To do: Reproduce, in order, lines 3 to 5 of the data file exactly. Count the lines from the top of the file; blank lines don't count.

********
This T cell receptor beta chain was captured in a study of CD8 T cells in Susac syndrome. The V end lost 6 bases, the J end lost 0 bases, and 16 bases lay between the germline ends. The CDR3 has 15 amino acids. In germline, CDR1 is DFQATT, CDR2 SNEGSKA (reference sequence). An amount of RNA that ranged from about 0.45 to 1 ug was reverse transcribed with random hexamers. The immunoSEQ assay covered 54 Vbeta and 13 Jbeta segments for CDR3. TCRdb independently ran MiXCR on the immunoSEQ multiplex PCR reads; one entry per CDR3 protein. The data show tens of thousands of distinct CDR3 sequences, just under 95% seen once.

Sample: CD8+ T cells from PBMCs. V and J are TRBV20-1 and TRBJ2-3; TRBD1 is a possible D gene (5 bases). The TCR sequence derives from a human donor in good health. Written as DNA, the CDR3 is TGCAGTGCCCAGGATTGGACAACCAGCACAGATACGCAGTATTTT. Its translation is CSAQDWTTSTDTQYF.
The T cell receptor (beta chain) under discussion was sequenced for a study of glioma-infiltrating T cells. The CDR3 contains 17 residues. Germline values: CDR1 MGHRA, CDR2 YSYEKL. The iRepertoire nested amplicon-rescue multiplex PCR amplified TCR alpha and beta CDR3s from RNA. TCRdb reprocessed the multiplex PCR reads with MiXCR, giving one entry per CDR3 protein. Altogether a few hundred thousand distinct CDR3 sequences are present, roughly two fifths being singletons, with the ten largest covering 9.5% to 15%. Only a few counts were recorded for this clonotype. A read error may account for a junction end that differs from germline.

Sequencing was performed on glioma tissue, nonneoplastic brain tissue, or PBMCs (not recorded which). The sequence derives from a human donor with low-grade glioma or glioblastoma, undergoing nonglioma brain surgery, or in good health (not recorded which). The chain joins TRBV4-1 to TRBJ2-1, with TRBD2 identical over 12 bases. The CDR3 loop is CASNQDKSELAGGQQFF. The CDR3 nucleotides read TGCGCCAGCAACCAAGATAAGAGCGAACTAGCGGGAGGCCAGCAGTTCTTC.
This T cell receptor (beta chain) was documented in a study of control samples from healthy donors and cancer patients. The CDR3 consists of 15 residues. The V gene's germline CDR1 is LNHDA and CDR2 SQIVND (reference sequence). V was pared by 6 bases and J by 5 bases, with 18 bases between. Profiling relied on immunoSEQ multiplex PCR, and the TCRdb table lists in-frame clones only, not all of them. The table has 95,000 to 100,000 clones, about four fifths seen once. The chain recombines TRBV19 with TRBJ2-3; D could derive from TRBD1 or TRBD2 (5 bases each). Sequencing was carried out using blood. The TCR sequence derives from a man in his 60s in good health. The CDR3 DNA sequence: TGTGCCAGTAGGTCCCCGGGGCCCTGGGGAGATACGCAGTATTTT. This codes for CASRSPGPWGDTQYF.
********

The T cell receptor (beta chain) under discussion was sequenced for a study of glioma-infiltrating T cells. The CDR3 contains 17 residues. Germline values: CDR1 MGHRA, CDR2 YSYEKL. The iRepertoire nested amplicon-rescue multiplex PCR amplified TCR alpha and beta CDR3s from RNA. TCRdb reprocessed the multiplex PCR reads with MiXCR, giving one entry per CDR3 protein. Altogether a few hundred thousand distinct CDR3 sequences are present, roughly two fifths being singletons, with the ten largest covering 9.5% to 15%. Only a few counts were recorded for this clonotype. A read error may account for a junction end that differs from germline.

Sequencing was performed on glioma tissue, nonneoplastic brain tissue, or PBMCs (not recorded which). The sequence derives from a human donor with low-grade glioma or glioblastoma, undergoing nonglioma brain surgery, or in good health (not recorded which). The chain joins TRBV4-1 to TRBJ2-1, with TRBD2 identical over 12 bases. The CDR3 loop is CASNQDKSELAGGQQFF. The CDR3 nucleotides read TGCGCCAGCAACCAAGATAAGAGCGAACTAGCGGGAGGCCAGCAGTTCTTC.
This T cell receptor (beta chain) was documented in a study of control samples from healthy donors and cancer patients. The CDR3 consists of 15 residues. The V gene's germline CDR1 is LNHDA and CDR2 SQIVND (reference sequence). V was pared by 6 bases and J by 5 bases, with 18 bases between. Profiling relied on immunoSEQ multiplex PCR, and the TCRdb table lists in-frame clones only, not all of them. The table has 95,000 to 100,000 clones, about four fifths seen once. The chain recombines TRBV19 with TRBJ2-3; D could derive from TRBD1 or TRBD2 (5 bases each). Sequencing was carried out using blood. The TCR sequence derives from a man in his 60s in good health. The CDR3 DNA sequence: TGTGCCAGTAGGTCCCCGGGGCCCTGGGGAGATACGCAGTATTTT. This codes for CASRSPGPWGDTQYF.